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Assembled 49er w/Wifi $34.87
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QRP Antenna 40 Meters $24.95 (see other listings if sold out)
Long Wire Antenna QRP 9:1 Balun Impedance Transformer $7.85
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Crystal Packs/Pixie Switch
Original Article on Pixie/Rockmite/49er
All Prepping 101 Communications
There is nothing worse than being cut off from your family. But as we move further and further apart from each other, and rely more and more on a single technology to even speak, the chances of being cut off have become overwhelmingly probable. That is why I have contributed several articles, and now some video, on off-grid long distance communications. This is a not a simple or terribly inexpensive topic, but it is more possible than you would think to speak to someone across the country (and sometimes across the world) using a small radio from your home.
If you are what you consider a serious prepper and for communications you purchased a handheld “Ham” radio, I’m sorry to say you got taken. As I have explained in prior articles, and in the video here, those radios are great for local communications on a whole bunch of frequencies, but they are useless for long distance. Most handhelds, including the cheap and common Boefeng UV-5V, transmit UHF and VHF signals. Neither of them will bounce around the globe like traditional “Ham Radio” signals in the HF range.
The problem with real Ham radios is that they are expensive if you want power and flexibility. Please check out my prior articles for some advice on 100 watt hybrid tube/solid state radios, and lower wattage multiband radios. In general it is tough to get under a $400-$500 investment, including the antenna for multiband.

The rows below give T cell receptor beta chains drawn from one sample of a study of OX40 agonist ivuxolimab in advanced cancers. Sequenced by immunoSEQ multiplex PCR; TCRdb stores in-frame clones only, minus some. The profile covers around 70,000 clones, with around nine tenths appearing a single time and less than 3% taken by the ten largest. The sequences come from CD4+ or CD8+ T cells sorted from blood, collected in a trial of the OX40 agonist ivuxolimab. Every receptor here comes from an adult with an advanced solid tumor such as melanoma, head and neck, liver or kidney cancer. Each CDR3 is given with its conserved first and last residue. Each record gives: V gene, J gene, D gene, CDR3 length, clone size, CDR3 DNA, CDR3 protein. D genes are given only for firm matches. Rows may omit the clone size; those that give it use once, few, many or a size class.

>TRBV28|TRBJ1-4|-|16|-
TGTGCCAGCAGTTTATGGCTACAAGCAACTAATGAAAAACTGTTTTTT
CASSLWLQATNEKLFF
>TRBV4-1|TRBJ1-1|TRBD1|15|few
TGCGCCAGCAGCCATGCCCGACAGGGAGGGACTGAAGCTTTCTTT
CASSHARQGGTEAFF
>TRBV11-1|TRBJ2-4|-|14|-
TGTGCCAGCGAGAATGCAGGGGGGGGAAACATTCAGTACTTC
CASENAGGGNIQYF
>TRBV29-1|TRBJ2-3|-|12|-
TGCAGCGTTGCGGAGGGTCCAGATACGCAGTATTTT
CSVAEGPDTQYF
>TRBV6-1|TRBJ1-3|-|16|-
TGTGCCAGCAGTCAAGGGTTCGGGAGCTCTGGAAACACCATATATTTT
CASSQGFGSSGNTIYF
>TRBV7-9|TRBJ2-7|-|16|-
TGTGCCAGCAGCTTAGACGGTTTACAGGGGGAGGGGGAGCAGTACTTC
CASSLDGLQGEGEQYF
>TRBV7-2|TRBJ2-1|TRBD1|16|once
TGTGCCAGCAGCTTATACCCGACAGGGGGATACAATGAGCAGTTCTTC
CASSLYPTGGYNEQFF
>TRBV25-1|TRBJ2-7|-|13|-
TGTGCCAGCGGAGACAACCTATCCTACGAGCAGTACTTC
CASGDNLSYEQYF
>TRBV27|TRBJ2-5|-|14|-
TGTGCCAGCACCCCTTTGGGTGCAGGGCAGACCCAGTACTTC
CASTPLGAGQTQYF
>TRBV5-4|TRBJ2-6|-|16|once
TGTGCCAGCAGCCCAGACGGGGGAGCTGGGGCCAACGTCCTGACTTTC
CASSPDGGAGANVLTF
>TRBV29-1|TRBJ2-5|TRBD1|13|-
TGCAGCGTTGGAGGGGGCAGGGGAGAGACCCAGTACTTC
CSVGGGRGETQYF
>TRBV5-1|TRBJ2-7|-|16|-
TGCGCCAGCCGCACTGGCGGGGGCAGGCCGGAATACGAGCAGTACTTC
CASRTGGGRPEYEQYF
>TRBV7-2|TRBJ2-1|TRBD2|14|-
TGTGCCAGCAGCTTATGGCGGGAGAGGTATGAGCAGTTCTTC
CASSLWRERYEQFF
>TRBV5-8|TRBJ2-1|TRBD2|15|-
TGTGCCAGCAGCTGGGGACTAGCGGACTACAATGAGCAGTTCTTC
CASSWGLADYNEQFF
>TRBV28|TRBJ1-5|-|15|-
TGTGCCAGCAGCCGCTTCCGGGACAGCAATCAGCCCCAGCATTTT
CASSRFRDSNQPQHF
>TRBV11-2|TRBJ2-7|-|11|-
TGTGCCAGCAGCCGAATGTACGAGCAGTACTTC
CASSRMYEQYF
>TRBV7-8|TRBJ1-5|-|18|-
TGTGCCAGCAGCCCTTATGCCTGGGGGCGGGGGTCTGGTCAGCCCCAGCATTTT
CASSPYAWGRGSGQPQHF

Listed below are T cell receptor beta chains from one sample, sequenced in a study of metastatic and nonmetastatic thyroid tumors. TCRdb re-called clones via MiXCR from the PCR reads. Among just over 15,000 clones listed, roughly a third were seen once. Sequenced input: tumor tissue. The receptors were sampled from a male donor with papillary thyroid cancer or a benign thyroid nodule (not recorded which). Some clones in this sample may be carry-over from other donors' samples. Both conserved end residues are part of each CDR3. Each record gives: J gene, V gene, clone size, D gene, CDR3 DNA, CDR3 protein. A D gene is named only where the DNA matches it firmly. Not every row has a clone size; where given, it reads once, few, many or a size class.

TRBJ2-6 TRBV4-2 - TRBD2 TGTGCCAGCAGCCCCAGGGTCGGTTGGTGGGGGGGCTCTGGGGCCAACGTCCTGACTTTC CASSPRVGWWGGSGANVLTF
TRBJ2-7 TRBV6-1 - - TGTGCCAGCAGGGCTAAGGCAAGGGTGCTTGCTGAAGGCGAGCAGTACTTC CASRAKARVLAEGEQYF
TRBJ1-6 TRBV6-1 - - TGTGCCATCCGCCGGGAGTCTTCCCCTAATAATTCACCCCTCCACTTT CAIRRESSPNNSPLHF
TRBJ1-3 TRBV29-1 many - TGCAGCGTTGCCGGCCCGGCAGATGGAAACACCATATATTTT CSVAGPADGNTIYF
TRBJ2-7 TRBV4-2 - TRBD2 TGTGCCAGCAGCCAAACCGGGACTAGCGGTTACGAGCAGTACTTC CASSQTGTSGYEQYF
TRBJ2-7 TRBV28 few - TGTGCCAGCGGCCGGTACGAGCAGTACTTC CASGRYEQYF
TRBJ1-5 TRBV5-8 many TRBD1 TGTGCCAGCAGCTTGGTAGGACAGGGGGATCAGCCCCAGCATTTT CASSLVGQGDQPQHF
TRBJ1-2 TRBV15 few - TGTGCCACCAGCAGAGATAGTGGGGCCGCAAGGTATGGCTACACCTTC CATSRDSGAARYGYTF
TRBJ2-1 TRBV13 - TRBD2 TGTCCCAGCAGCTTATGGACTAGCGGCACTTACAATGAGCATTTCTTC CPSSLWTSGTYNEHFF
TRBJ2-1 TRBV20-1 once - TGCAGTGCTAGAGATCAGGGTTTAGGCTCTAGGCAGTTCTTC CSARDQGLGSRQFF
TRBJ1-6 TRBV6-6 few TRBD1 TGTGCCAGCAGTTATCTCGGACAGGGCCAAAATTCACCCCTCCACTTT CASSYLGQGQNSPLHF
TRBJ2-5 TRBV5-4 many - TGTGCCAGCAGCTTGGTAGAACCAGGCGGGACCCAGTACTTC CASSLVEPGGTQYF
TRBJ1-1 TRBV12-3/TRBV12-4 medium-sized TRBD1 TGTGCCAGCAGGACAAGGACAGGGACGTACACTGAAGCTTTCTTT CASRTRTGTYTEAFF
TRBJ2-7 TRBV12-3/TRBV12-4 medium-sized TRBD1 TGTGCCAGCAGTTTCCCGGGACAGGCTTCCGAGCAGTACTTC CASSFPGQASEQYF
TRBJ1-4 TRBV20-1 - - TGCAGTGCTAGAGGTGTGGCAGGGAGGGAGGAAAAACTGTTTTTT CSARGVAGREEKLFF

That creates a seemingly insurmountable problem if you have kids spread out hundreds or even thousands of miles away. Assuming you can even get them to take the collapse seriously, the investment and learning curve are prohibitive. So I have been on the lookout for an answer, and though my answer isn’t perfect, it does work, and it is way better than nothing.
Some time ago I covered some Chinese electronics kit radios that are still available under $20. They only send and receive Morse Code, but they will reach out to 200+ miles reliably, at all times of the day. You need a $25 antenna, a $25-$50 Morse Code key, and a battery with a connector to power them, but even then you are way under $100 per location. Those kits are still quite a find.
This week I’d like to share with you an update. Since I wrote that article a guy named LiYou from China has taken several of those circuits and updated them with a Wifi chip. The radio, which is the same genuine Ham radio broadcasting on 7.023 megahertz, sends Morse Code from an Android phone and tablet ap. The Wifi broadcasts a network. You hook your phone to it, type your message, then the ap sends the translated Morse Code through the radio over the small private network.